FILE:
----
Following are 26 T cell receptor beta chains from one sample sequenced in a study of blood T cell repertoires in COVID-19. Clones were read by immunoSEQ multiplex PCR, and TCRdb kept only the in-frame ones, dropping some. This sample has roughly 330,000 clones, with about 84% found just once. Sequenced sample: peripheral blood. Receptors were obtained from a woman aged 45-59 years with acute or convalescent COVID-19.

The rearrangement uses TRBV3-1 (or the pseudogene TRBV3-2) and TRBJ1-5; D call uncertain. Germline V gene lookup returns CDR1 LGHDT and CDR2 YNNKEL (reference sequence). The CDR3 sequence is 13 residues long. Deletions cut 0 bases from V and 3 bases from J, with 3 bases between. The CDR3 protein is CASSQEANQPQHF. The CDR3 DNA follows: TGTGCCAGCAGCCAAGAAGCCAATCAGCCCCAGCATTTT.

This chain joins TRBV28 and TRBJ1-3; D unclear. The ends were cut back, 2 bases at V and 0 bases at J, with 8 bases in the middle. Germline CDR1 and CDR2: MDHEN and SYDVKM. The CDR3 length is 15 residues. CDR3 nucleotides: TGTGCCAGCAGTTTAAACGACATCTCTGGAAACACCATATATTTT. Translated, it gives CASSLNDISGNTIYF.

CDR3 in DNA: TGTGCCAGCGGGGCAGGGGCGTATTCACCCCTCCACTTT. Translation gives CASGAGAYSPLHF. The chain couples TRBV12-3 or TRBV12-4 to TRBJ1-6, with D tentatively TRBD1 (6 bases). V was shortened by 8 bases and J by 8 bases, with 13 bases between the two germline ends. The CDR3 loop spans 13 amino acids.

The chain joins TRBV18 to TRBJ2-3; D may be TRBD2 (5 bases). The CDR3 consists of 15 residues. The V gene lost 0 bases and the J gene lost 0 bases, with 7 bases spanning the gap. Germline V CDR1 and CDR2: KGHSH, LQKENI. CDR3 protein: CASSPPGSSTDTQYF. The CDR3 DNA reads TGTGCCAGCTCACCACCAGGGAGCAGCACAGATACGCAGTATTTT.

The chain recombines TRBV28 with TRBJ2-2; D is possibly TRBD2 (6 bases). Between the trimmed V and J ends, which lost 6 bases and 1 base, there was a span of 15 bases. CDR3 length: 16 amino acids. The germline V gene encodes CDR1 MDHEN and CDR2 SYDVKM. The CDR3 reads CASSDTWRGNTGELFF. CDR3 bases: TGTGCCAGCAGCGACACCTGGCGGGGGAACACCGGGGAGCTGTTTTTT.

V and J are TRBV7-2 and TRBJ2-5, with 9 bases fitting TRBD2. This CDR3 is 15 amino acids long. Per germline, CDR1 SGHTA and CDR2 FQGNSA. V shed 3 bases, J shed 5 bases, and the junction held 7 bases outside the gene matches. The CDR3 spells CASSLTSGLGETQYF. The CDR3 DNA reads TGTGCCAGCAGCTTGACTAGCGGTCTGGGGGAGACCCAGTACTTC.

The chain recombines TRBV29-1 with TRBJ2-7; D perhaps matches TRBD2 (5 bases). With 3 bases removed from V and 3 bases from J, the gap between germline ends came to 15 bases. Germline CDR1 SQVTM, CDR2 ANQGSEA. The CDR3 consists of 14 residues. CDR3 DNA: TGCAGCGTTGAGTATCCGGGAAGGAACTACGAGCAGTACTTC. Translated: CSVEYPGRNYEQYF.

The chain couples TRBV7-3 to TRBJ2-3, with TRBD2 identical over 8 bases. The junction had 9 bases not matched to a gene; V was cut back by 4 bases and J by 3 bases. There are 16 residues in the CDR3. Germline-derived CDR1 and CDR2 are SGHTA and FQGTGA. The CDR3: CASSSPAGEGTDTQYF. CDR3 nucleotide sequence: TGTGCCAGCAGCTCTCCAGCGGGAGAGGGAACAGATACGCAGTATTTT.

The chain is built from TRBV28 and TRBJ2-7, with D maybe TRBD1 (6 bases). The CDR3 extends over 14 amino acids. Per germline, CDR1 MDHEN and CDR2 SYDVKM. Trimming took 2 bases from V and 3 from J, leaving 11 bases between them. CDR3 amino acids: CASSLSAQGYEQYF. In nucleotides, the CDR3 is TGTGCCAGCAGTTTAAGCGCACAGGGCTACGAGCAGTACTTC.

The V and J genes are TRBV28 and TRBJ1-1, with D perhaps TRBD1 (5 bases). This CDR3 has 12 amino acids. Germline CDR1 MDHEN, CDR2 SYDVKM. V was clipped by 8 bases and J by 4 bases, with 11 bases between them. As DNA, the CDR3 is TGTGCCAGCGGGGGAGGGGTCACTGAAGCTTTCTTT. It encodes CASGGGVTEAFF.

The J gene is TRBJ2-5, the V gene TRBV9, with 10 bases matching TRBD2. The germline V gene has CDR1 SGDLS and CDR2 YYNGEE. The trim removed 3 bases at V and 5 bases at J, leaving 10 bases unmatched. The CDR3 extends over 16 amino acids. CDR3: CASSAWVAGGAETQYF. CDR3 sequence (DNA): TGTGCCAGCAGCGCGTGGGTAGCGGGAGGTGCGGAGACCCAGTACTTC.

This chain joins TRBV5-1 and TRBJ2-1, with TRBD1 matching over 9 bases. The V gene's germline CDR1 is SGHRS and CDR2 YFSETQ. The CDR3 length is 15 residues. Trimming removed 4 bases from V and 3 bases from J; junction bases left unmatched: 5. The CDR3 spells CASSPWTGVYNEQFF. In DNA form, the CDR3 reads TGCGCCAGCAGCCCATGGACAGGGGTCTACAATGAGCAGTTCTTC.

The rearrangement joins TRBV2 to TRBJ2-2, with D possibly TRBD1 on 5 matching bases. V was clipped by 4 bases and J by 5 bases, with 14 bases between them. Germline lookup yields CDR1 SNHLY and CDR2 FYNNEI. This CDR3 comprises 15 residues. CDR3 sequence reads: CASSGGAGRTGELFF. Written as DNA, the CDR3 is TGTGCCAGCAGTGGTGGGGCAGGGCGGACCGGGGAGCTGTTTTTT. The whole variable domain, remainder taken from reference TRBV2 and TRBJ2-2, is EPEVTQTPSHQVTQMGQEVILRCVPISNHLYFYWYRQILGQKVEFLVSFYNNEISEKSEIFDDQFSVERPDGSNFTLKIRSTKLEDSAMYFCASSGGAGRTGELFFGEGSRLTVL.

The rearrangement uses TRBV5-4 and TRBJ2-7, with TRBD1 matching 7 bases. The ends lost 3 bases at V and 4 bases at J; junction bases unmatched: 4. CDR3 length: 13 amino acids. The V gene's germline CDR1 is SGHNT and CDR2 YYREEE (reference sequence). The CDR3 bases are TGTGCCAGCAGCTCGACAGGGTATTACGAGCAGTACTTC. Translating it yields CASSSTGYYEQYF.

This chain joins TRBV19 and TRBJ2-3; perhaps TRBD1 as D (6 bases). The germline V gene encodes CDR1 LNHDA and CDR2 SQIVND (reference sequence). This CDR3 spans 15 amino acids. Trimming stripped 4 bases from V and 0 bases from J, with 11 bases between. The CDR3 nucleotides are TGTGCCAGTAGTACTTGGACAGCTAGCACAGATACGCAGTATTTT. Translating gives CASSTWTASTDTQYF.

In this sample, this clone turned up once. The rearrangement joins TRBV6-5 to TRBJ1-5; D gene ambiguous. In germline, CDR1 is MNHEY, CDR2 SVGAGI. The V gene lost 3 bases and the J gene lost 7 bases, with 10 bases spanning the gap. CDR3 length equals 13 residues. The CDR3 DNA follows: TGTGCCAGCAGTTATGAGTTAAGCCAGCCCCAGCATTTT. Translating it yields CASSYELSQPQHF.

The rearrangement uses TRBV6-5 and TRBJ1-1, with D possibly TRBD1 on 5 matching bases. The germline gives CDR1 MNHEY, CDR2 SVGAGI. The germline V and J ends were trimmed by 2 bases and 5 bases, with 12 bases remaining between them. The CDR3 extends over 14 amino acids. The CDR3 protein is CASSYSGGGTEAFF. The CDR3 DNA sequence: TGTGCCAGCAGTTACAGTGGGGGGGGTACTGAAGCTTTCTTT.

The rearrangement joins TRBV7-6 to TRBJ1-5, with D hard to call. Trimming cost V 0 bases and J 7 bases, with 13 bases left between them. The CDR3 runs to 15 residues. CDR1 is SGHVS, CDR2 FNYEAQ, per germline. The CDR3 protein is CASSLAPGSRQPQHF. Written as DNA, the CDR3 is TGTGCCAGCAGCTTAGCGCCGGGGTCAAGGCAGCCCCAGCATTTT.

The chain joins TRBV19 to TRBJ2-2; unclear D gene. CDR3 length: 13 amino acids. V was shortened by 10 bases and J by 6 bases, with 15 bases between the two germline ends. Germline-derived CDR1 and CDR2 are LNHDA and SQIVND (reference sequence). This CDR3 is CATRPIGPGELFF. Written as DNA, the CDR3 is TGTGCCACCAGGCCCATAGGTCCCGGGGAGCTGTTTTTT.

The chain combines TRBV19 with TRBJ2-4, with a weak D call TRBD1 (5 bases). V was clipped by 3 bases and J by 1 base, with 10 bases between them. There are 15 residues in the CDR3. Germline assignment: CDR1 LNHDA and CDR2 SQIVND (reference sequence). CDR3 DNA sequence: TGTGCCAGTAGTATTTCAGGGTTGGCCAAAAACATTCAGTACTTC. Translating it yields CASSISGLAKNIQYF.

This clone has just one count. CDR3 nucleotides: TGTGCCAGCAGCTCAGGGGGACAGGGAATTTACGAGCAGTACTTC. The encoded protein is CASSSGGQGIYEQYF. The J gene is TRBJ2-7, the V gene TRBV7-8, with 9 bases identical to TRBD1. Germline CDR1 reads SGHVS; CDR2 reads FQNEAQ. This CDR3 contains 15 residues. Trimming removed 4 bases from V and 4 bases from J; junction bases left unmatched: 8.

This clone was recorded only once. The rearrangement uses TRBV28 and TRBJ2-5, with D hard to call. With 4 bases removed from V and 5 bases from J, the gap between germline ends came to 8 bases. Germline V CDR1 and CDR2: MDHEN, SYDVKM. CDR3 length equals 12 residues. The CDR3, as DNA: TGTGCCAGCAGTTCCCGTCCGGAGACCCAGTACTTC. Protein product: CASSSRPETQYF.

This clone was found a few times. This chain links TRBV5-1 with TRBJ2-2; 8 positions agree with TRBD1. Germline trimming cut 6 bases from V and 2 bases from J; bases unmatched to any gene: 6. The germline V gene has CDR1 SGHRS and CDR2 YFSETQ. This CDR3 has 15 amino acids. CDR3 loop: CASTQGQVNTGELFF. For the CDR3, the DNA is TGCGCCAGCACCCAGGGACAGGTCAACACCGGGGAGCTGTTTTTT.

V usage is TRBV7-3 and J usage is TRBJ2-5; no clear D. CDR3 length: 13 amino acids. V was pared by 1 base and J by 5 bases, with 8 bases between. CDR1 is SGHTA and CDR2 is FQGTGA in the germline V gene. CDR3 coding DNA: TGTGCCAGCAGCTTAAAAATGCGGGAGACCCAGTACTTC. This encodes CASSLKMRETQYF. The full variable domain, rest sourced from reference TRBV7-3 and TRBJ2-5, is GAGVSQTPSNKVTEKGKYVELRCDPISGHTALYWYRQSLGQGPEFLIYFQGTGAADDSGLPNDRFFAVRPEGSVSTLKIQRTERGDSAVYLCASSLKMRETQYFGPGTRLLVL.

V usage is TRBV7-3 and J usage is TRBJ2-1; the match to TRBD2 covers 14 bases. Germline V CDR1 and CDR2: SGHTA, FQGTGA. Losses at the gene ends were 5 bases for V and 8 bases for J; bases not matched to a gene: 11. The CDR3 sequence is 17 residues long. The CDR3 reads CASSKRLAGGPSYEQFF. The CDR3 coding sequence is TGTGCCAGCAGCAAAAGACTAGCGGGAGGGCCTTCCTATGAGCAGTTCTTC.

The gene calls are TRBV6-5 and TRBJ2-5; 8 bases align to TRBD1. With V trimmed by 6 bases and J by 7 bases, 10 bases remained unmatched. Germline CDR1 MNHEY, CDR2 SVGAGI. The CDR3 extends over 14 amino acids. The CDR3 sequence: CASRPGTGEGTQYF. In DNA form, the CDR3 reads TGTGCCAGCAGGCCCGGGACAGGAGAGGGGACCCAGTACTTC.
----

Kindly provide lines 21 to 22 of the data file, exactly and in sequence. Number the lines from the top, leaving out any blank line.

The chain combines TRBV19 with TRBJ2-4, with a weak D call TRBD1 (5 bases). V was clipped by 3 bases and J by 1 base, with 10 bases between them. There are 15 residues in the CDR3. Germline assignment: CDR1 LNHDA and CDR2 SQIVND (reference sequence). CDR3 DNA sequence: TGTGCCAGTAGTATTTCAGGGTTGGCCAAAAACATTCAGTACTTC. Translating it yields CASSISGLAKNIQYF.

This clone has just one count. CDR3 nucleotides: TGTGCCAGCAGCTCAGGGGGACAGGGAATTTACGAGCAGTACTTC. The encoded protein is CASSSGGQGIYEQYF. The J gene is TRBJ2-7, the V gene TRBV7-8, with 9 bases identical to TRBD1. Germline CDR1 reads SGHVS; CDR2 reads FQNEAQ. This CDR3 contains 15 residues. Trimming removed 4 bases from V and 4 bases from J; junction bases left unmatched: 8.